Initially, Kalu Yala’s presence in San Miguel almost seemed like the only environmentally conscious entity in all of rural Panama. However, on Wednesday, the community outreach team bussed to a nearby town called La Mesa to attend the “Desfile Ecológico” (an ecological parade!). We went blindly, not knowing what to expect, but excited about the idea of other people promoting sustainability in rural Panama. When we arrived in La Mesa, we saw the San Miguel school kids enthusiastically marching down the road. It was led by kids proudly holding up a school flag, followed by others who either wore cutout flower-shapes around their heads or held up handmade paper butterflies and green balloons, with a gang of kids in the back of the pack bangin’ on drums to create a beat for the strut of their peers. Every school in the area marched in the parade, holding flags with their school name, dressed in elaborate costumes, ferociously ringing bells, thumping drums, and shaking tambourines.
The end of the march led into the “junto comunal”, which is the community center, where there were informational guest speakers, lively music, and kids performing traditional Panamanian dancing. We stood outside the center for a bit, taking pictures of other school children while admiring their intricately designed clothing. We got lucky enough to be offered seats in the middle of the community center, where we were able to experience the dancing up closer. It was awesome being so close, but also meant that we got pulled out of the crowd to join the kids at the end of their dances, which was a little bit embarrassing considering how much better they were at dancing than we were (!), but still so much fun. The day ended with a young girl who enthusiastically recited a poem about conserving and protecting the environment. After her poem, the whole crowd seemed to share a smile.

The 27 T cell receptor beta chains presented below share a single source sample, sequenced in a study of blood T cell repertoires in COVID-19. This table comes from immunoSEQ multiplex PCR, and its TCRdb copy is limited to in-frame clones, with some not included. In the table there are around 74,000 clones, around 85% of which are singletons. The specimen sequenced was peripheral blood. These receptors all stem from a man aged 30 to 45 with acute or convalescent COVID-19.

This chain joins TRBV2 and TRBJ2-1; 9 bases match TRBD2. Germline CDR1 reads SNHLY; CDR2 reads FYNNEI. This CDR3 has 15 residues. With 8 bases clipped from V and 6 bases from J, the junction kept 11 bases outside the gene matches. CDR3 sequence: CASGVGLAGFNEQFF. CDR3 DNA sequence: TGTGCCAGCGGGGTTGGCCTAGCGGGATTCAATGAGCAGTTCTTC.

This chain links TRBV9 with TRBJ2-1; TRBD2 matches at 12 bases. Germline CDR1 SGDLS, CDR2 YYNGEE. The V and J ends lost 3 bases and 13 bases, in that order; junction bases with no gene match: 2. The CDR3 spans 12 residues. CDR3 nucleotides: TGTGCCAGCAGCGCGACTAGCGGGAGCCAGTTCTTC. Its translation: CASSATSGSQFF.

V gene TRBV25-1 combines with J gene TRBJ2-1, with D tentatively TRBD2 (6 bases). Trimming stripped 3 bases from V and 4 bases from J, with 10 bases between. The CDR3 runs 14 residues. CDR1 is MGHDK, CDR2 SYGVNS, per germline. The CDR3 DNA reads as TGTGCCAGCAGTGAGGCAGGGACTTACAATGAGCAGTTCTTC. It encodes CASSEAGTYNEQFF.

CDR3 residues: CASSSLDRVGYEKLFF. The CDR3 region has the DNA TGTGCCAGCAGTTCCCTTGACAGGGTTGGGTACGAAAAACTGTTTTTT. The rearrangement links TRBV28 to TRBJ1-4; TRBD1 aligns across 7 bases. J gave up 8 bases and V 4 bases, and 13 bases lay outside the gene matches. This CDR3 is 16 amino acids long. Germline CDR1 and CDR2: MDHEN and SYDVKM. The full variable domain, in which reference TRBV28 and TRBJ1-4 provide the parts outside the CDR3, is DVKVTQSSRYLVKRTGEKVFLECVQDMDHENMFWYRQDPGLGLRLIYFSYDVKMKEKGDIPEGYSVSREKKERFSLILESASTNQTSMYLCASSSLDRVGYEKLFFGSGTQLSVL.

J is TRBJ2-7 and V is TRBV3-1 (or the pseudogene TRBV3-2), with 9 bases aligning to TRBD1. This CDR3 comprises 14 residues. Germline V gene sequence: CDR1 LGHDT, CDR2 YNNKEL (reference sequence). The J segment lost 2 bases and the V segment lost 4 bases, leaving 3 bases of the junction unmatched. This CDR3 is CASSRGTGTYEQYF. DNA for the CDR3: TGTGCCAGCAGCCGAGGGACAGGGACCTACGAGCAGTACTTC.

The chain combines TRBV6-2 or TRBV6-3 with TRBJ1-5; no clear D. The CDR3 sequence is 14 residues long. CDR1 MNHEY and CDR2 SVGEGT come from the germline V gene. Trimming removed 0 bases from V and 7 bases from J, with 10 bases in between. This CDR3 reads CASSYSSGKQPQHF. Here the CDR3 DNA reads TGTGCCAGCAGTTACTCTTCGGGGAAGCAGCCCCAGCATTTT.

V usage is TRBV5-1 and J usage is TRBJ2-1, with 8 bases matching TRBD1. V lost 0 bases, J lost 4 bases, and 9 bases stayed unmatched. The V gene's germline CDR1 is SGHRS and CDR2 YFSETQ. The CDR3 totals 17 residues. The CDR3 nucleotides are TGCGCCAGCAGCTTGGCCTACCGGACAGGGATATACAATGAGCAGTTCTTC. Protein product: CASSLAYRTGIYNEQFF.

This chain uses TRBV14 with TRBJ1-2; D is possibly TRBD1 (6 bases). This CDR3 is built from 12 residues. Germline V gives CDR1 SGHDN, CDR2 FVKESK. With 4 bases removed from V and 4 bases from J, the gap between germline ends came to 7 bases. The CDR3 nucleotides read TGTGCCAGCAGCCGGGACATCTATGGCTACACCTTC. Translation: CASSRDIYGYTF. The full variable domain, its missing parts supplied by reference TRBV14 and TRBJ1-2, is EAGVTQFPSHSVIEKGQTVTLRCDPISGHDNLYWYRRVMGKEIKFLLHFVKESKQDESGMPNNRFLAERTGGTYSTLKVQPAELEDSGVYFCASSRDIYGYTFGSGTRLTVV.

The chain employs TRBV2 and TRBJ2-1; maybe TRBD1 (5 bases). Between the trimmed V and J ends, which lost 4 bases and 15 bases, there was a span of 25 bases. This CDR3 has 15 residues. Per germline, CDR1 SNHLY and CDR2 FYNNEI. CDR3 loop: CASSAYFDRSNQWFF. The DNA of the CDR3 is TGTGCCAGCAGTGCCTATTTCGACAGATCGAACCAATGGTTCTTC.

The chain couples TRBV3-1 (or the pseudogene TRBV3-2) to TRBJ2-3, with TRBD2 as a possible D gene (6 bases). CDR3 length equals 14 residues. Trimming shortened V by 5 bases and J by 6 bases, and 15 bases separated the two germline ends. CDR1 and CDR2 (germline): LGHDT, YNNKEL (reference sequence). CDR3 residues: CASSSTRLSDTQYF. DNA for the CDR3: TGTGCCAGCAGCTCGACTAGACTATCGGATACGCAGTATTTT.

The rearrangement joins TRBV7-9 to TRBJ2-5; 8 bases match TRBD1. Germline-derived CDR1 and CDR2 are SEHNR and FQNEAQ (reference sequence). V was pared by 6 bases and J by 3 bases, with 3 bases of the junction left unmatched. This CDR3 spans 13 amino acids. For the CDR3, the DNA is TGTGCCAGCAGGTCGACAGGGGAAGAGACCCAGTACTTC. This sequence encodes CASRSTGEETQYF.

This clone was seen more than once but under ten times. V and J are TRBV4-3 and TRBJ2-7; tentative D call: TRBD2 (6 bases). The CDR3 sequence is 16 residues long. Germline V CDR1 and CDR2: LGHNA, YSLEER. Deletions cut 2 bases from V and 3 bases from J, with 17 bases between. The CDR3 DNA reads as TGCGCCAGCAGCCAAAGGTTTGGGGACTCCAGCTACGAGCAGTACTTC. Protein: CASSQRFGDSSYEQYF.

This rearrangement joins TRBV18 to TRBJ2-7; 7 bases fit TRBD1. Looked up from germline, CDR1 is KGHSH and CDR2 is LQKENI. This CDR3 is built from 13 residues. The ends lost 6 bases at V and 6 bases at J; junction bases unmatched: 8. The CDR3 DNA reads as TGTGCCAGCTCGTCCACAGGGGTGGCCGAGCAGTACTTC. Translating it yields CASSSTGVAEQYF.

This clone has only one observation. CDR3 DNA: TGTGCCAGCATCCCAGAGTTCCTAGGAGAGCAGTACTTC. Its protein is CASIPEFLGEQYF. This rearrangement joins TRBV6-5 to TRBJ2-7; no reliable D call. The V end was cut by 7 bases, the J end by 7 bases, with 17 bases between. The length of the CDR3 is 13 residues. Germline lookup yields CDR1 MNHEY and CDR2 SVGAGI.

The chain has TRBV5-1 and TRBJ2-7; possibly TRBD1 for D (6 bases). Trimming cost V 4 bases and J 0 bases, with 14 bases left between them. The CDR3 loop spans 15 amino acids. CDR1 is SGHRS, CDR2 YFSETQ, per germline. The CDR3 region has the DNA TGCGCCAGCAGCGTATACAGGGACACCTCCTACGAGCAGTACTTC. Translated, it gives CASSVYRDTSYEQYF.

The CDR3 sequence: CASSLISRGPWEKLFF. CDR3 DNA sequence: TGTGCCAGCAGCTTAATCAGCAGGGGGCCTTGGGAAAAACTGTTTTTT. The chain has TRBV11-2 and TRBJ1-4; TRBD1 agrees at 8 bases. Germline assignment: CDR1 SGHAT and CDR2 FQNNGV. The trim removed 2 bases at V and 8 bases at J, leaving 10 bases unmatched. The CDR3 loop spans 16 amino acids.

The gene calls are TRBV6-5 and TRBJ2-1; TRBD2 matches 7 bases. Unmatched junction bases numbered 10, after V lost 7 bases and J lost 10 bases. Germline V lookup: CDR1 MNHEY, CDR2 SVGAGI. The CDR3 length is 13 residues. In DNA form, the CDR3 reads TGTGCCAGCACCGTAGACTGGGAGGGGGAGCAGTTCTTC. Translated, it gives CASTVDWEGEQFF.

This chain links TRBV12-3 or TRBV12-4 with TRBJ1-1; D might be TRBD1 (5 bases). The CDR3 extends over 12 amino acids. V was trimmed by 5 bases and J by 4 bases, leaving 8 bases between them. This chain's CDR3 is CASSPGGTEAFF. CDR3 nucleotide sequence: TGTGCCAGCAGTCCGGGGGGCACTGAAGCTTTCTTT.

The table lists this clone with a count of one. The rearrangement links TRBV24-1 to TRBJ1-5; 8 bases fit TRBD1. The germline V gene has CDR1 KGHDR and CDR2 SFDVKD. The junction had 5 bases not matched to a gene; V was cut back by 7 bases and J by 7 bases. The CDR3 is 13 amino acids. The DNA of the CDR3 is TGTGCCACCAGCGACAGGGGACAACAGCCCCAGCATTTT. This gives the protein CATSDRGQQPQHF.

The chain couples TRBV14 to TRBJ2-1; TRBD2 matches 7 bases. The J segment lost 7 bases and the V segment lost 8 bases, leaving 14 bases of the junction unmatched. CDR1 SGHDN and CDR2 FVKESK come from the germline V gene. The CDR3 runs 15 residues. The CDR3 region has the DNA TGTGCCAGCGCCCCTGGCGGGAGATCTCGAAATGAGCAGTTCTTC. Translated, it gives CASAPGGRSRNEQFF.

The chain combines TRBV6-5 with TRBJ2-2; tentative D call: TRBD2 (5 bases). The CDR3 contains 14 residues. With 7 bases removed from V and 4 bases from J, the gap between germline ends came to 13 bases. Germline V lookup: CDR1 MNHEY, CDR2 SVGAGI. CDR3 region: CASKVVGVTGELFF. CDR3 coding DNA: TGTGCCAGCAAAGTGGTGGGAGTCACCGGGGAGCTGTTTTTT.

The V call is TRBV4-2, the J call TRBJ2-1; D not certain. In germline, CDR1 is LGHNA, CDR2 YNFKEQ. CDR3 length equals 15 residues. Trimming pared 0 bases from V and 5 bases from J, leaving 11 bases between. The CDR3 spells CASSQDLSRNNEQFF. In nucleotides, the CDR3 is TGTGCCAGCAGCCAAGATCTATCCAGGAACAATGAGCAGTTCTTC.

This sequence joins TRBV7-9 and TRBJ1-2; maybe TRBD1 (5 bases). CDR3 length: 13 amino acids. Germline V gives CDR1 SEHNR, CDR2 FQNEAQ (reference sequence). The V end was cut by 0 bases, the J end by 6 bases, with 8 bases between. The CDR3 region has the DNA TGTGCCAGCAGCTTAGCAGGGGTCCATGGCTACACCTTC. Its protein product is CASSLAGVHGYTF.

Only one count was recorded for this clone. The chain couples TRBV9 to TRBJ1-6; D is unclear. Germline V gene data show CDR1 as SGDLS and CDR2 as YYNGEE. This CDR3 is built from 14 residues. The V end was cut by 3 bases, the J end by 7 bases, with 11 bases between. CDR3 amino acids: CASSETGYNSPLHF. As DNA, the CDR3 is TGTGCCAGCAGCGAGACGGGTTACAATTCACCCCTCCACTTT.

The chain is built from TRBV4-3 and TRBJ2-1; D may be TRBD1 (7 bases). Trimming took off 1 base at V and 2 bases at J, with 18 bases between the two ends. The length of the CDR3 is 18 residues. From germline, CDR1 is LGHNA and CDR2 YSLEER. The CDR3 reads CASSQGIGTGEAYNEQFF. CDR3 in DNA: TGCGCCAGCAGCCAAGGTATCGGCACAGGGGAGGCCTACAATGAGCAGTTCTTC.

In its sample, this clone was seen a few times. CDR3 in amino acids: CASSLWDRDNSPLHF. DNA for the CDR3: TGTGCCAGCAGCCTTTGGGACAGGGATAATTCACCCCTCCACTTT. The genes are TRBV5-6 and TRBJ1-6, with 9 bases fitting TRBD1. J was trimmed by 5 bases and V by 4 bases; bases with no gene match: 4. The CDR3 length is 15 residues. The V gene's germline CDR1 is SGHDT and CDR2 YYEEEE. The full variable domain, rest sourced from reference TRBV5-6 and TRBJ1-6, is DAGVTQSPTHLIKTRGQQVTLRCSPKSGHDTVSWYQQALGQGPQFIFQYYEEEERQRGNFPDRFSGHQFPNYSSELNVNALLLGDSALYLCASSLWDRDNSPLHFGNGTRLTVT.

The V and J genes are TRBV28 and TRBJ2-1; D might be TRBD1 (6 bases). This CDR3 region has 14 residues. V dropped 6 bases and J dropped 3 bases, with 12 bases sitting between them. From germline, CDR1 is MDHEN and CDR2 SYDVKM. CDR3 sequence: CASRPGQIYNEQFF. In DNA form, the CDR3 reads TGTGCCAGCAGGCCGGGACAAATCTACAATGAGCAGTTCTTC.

The best part of the day was knowing that I was wrong about the absence of environmental awareness around San Miguel. It exists, people do care. Sometimes it seems that environmentalism is a trend, or a race among others to see who can be the “greenest”. But knowing that it still matters in a place where trendiness and social media lack a tremendous presence gives us hope for the future of our earth.